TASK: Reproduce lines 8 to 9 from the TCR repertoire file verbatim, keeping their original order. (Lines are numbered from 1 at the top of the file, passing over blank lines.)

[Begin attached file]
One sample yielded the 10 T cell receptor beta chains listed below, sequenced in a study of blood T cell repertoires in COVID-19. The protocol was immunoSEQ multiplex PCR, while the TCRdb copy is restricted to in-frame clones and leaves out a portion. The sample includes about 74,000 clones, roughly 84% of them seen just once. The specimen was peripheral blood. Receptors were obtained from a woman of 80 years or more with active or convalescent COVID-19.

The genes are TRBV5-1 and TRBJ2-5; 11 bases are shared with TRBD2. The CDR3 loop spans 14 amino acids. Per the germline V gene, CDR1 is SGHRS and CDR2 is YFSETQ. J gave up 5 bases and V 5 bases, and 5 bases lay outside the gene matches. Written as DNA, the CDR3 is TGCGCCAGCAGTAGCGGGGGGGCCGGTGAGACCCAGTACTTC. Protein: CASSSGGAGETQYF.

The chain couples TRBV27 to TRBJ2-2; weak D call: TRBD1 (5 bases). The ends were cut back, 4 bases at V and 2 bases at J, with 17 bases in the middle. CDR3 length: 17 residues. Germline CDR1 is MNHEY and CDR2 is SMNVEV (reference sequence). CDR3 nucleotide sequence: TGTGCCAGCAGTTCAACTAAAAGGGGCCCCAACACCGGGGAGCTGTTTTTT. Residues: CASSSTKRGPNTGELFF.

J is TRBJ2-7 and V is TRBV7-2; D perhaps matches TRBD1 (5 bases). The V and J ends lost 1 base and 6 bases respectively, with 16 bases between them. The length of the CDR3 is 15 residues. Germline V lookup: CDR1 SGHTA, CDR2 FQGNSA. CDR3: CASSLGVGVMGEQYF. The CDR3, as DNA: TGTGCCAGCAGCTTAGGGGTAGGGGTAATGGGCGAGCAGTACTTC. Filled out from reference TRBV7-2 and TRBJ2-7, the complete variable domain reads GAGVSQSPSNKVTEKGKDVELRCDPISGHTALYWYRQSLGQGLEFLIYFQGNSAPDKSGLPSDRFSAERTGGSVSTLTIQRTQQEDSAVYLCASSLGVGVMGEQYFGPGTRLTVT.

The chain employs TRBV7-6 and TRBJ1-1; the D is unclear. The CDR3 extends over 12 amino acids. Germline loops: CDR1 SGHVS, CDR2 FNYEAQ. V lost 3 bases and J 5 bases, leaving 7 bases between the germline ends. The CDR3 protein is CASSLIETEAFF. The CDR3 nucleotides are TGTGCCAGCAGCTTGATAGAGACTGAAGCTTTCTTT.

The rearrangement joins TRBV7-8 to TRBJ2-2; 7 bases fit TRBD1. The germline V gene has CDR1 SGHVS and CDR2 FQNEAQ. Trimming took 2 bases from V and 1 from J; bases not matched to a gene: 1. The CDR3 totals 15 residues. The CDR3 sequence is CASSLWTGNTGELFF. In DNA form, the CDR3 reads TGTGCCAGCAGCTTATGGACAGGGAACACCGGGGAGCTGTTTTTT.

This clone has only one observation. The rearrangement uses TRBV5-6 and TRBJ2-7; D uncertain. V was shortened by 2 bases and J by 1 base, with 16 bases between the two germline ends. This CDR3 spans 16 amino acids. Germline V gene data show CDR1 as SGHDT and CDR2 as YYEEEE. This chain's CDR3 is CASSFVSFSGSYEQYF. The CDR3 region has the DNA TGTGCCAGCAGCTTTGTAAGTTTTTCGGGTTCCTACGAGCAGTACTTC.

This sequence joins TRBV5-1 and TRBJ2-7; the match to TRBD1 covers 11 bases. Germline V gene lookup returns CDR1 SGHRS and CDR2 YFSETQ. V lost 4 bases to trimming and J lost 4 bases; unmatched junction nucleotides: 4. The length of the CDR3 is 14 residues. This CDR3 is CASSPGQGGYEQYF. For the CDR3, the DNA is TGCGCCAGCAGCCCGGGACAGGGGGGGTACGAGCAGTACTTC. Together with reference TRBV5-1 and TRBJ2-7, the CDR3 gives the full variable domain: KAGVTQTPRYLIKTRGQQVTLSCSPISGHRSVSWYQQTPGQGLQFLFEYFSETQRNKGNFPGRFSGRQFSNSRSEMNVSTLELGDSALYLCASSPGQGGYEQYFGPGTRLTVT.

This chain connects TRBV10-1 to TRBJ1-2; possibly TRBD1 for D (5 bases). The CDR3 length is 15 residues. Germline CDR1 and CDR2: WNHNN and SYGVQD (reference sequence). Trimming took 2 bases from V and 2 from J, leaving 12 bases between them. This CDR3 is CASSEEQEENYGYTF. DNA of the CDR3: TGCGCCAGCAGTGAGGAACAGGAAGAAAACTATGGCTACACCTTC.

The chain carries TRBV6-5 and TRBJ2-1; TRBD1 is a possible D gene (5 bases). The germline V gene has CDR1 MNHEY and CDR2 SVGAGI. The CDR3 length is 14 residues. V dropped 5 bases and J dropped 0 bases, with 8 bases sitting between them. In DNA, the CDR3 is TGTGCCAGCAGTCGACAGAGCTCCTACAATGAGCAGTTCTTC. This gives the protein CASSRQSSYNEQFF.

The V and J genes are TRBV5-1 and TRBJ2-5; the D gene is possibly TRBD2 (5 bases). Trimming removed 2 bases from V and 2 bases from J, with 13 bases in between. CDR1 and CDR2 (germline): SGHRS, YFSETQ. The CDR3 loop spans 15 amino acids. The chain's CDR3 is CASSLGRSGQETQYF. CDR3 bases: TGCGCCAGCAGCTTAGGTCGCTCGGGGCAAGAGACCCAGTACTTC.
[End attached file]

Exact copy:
This sequence joins TRBV5-1 and TRBJ2-7; the match to TRBD1 covers 11 bases. Germline V gene lookup returns CDR1 SGHRS and CDR2 YFSETQ. V lost 4 bases to trimming and J lost 4 bases; unmatched junction nucleotides: 4. The length of the CDR3 is 14 residues. This CDR3 is CASSPGQGGYEQYF. For the CDR3, the DNA is TGCGCCAGCAGCCCGGGACAGGGGGGGTACGAGCAGTACTTC. Together with reference TRBV5-1 and TRBJ2-7, the CDR3 gives the full variable domain: KAGVTQTPRYLIKTRGQQVTLSCSPISGHRSVSWYQQTPGQGLQFLFEYFSETQRNKGNFPGRFSGRQFSNSRSEMNVSTLELGDSALYLCASSPGQGGYEQYFGPGTRLTVT.

This chain connects TRBV10-1 to TRBJ1-2; possibly TRBD1 for D (5 bases). The CDR3 length is 15 residues. Germline CDR1 and CDR2: WNHNN and SYGVQD (reference sequence). Trimming took 2 bases from V and 2 from J, leaving 12 bases between them. This CDR3 is CASSEEQEENYGYTF. DNA of the CDR3: TGCGCCAGCAGTGAGGAACAGGAAGAAAACTATGGCTACACCTTC.